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Being Seen at Night

Safety Tip 017 - Being Seen at Night

The options available to add running lights to a kayak involve several factors including what type of lighting, effective colors and positioning about the kayak. There are also critical navigational requirements that affect the use and placement of lighting on watercraft.

The official status of navigation lights as they pertain to kayaks is documented in U.S. Coast Guard Navigation Rule 25, Navigational Lights, which in part says: “a sailing vessel, or one under oars, of less than 7 meters in length shall if practical exhibit red and green sidelights, and a stern light visible from at least one mile away. However , she can have ready at hand an electric torch or lighted lantern showing a white light which shall be exhibited in sufficient time to prevent collision.”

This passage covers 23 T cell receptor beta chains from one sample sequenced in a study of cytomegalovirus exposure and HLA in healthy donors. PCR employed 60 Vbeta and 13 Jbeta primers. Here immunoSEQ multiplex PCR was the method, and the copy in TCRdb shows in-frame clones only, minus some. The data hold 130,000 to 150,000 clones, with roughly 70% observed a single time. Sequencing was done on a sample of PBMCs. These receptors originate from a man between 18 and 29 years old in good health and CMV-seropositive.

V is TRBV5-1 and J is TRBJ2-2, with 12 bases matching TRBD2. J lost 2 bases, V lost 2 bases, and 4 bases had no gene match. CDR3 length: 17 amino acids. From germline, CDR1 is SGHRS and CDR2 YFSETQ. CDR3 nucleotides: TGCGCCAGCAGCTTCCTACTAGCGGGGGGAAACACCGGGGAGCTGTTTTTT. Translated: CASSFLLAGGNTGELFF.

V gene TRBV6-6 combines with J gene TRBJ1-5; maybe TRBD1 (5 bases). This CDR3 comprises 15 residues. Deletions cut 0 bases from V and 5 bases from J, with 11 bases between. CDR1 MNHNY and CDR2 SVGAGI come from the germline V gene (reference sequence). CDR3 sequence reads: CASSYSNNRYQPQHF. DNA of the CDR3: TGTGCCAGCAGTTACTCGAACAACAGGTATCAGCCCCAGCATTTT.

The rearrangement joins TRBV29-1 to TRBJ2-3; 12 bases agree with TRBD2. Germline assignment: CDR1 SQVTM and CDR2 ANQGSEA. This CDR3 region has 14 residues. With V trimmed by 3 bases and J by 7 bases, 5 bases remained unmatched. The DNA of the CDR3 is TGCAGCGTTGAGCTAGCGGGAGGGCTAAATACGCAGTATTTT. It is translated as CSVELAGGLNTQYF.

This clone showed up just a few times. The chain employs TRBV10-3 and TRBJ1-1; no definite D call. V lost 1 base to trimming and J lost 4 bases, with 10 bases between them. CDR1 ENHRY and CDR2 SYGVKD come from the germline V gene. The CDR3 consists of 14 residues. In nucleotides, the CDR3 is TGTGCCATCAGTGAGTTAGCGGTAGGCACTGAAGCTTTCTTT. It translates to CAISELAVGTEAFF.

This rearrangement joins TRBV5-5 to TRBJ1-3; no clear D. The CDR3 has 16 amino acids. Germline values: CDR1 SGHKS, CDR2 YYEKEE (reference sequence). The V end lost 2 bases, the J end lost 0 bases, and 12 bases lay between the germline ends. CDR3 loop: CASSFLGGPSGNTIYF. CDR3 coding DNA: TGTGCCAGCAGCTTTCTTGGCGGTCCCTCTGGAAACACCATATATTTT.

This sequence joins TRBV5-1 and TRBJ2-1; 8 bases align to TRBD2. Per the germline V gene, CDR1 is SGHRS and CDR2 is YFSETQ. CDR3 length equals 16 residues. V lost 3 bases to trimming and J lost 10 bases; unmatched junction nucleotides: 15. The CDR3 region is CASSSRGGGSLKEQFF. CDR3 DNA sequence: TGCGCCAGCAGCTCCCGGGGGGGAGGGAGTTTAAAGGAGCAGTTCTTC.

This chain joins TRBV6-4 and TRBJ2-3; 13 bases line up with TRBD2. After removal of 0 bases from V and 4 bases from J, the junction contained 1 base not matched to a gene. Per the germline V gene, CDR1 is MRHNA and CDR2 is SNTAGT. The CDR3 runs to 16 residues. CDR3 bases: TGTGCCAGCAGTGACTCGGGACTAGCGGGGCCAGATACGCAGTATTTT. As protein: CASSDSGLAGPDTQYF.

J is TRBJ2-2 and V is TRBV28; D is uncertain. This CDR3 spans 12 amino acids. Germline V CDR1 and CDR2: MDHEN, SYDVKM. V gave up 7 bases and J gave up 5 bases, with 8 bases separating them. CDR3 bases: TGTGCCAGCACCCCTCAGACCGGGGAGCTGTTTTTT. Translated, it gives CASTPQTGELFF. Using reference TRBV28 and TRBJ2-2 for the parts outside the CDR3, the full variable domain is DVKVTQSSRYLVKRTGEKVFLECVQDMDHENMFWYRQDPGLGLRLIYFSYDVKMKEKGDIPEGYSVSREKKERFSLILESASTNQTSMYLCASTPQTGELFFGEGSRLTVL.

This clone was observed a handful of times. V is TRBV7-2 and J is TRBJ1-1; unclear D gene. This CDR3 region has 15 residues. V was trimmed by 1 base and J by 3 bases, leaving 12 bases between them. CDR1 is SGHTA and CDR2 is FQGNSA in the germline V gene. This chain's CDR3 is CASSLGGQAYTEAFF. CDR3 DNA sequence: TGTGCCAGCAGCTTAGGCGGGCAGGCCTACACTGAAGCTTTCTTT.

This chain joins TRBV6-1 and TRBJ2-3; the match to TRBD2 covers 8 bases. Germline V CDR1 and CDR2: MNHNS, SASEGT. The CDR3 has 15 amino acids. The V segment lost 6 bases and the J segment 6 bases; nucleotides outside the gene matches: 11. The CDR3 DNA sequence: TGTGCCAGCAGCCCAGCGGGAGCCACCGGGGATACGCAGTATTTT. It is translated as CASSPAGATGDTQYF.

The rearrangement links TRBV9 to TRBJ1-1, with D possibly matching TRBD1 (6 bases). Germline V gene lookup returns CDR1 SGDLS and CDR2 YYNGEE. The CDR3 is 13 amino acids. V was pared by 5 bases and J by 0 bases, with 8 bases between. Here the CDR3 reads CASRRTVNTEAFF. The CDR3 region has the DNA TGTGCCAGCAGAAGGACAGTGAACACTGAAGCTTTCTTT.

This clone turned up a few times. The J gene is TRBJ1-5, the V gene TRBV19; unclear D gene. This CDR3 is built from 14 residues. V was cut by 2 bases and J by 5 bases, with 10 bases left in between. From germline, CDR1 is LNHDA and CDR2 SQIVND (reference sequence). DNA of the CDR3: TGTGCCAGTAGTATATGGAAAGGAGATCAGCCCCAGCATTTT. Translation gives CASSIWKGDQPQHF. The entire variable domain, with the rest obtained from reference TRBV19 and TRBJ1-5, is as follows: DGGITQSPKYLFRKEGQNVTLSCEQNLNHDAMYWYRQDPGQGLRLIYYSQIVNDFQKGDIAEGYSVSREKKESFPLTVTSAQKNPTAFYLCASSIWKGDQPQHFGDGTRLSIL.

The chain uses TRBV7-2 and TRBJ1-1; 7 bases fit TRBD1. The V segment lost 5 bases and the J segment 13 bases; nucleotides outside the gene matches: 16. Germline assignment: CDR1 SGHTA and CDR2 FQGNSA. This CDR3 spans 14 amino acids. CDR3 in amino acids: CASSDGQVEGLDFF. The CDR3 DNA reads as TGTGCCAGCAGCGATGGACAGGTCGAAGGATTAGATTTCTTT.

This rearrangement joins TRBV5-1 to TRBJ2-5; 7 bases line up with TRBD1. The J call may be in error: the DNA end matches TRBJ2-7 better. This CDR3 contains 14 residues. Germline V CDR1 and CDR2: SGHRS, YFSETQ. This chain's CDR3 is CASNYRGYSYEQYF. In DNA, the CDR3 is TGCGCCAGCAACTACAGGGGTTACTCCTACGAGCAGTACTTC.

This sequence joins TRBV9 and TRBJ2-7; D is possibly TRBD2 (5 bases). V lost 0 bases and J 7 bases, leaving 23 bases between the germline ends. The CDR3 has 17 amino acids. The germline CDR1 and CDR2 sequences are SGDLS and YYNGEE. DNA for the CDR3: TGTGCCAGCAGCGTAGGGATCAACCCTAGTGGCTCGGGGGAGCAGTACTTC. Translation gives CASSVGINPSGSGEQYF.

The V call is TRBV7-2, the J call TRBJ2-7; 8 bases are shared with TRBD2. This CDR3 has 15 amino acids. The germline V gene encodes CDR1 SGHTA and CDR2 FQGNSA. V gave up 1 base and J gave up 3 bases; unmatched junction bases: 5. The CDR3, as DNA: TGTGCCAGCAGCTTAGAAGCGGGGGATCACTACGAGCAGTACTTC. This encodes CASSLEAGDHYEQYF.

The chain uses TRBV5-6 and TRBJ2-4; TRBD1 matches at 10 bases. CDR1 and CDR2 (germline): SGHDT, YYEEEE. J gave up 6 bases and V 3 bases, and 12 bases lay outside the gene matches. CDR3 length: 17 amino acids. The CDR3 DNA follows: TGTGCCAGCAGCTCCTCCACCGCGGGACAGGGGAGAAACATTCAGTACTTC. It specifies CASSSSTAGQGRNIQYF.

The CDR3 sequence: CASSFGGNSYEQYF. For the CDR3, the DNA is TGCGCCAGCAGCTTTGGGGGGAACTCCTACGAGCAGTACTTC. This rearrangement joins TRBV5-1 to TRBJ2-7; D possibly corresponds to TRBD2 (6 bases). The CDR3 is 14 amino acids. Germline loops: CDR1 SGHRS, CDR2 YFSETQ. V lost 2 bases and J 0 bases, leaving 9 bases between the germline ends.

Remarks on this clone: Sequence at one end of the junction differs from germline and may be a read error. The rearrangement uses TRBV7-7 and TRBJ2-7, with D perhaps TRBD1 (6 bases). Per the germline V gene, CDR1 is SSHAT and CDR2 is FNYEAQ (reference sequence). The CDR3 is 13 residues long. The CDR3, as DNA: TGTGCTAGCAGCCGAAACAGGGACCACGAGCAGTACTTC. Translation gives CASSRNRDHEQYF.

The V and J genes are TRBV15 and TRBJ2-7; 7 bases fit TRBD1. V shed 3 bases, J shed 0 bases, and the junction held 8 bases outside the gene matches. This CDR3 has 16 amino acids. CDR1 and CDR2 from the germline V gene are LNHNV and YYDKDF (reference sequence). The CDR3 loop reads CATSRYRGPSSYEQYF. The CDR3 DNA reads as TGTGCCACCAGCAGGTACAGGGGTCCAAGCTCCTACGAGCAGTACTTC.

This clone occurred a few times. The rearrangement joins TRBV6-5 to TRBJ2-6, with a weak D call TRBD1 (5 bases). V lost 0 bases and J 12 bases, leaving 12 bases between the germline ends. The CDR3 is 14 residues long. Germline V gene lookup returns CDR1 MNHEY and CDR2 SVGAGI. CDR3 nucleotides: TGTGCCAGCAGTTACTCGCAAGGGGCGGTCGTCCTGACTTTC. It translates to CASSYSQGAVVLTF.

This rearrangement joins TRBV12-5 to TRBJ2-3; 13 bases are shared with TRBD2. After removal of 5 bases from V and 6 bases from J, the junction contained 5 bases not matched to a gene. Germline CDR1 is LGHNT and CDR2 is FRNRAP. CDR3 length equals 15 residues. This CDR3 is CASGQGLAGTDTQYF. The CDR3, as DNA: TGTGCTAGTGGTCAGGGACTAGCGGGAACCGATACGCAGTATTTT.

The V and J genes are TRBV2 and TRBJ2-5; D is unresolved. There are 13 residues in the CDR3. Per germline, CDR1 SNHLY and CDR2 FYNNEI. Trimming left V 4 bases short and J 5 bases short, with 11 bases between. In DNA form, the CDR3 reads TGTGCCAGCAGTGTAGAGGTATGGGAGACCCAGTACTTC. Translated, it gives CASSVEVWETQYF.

Simply put, kayaks don’t require running lights. However, a light (either fix or hand-held) is key to paddling safety during night/low-light outings.

A white light mounted on the aft deck of a kayak should be visible 360º and positioned, nor so bright, so as to affect the visibility of the paddler. There is strict protocol on the position of standard green/starboard - red/port running lights in relation to any white/full view bow or stern light. Their placement will indicate directional maneuvering and intent to other crafts and infers that the craft in view knows the Rules of the Road as well.

Other “light” factors to consider:

  • Blue or red flashing lights are restricted to use by law enforcement vessels only;  
  • Red or white strobe lights are emergency only;
  • Each paddler/passenger should have a flashlight/headlamp;
  • Use full-view deck light if at anchor.

Another useful aid for being seen at night are reflective strips on your boat deck, paddle blades and PFD. Be Safe; Have Fun!

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